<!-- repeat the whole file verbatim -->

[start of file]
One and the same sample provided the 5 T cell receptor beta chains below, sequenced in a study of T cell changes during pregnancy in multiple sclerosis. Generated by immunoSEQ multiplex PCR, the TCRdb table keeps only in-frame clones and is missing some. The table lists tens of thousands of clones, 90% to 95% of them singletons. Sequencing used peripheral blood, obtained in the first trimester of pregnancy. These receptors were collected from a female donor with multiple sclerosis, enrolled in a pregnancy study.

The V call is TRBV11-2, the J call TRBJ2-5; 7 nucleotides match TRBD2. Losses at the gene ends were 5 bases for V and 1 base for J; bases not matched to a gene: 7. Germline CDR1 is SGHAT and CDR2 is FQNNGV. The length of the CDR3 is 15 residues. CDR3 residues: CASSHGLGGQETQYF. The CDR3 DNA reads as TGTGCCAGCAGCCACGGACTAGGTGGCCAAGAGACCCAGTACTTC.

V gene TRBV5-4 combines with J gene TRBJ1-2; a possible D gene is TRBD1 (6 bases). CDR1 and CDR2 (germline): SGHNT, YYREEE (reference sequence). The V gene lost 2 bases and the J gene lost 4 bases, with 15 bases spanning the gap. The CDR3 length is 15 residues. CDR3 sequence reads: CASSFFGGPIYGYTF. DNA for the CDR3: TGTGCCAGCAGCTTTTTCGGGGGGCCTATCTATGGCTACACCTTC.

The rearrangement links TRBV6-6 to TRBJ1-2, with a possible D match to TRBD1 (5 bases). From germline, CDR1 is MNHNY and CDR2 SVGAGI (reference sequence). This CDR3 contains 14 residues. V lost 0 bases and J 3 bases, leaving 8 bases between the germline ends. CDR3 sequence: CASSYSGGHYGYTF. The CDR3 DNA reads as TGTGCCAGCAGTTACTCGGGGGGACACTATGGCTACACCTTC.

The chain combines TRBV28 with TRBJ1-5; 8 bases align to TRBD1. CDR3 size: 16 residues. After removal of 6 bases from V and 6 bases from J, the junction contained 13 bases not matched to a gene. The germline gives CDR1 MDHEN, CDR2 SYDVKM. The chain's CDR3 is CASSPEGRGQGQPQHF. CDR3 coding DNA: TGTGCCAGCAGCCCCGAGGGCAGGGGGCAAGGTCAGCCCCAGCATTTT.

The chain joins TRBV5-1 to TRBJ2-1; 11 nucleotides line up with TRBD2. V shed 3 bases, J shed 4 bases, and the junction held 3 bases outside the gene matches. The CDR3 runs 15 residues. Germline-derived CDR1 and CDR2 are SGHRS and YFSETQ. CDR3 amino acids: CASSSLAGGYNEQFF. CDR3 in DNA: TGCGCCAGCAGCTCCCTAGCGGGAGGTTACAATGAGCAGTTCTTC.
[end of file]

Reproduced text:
One and the same sample provided the 5 T cell receptor beta chains below, sequenced in a study of T cell changes during pregnancy in multiple sclerosis. Generated by immunoSEQ multiplex PCR, the TCRdb table keeps only in-frame clones and is missing some. The table lists tens of thousands of clones, 90% to 95% of them singletons. Sequencing used peripheral blood, obtained in the first trimester of pregnancy. These receptors were collected from a female donor with multiple sclerosis, enrolled in a pregnancy study.

The V call is TRBV11-2, the J call TRBJ2-5; 7 nucleotides match TRBD2. Losses at the gene ends were 5 bases for V and 1 base for J; bases not matched to a gene: 7. Germline CDR1 is SGHAT and CDR2 is FQNNGV. The length of the CDR3 is 15 residues. CDR3 residues: CASSHGLGGQETQYF. The CDR3 DNA reads as TGTGCCAGCAGCCACGGACTAGGTGGCCAAGAGACCCAGTACTTC.

V gene TRBV5-4 combines with J gene TRBJ1-2; a possible D gene is TRBD1 (6 bases). CDR1 and CDR2 (germline): SGHNT, YYREEE (reference sequence). The V gene lost 2 bases and the J gene lost 4 bases, with 15 bases spanning the gap. The CDR3 length is 15 residues. CDR3 sequence reads: CASSFFGGPIYGYTF. DNA for the CDR3: TGTGCCAGCAGCTTTTTCGGGGGGCCTATCTATGGCTACACCTTC.

The rearrangement links TRBV6-6 to TRBJ1-2, with a possible D match to TRBD1 (5 bases). From germline, CDR1 is MNHNY and CDR2 SVGAGI (reference sequence). This CDR3 contains 14 residues. V lost 0 bases and J 3 bases, leaving 8 bases between the germline ends. CDR3 sequence: CASSYSGGHYGYTF. The CDR3 DNA reads as TGTGCCAGCAGTTACTCGGGGGGACACTATGGCTACACCTTC.

The chain combines TRBV28 with TRBJ1-5; 8 bases align to TRBD1. CDR3 size: 16 residues. After removal of 6 bases from V and 6 bases from J, the junction contained 13 bases not matched to a gene. The germline gives CDR1 MDHEN, CDR2 SYDVKM. The chain's CDR3 is CASSPEGRGQGQPQHF. CDR3 coding DNA: TGTGCCAGCAGCCCCGAGGGCAGGGGGCAAGGTCAGCCCCAGCATTTT.

The chain joins TRBV5-1 to TRBJ2-1; 11 nucleotides line up with TRBD2. V shed 3 bases, J shed 4 bases, and the junction held 3 bases outside the gene matches. The CDR3 runs 15 residues. Germline-derived CDR1 and CDR2 are SGHRS and YFSETQ. CDR3 amino acids: CASSSLAGGYNEQFF. CDR3 in DNA: TGCGCCAGCAGCTCCCTAGCGGGAGGTTACAATGAGCAGTTCTTC.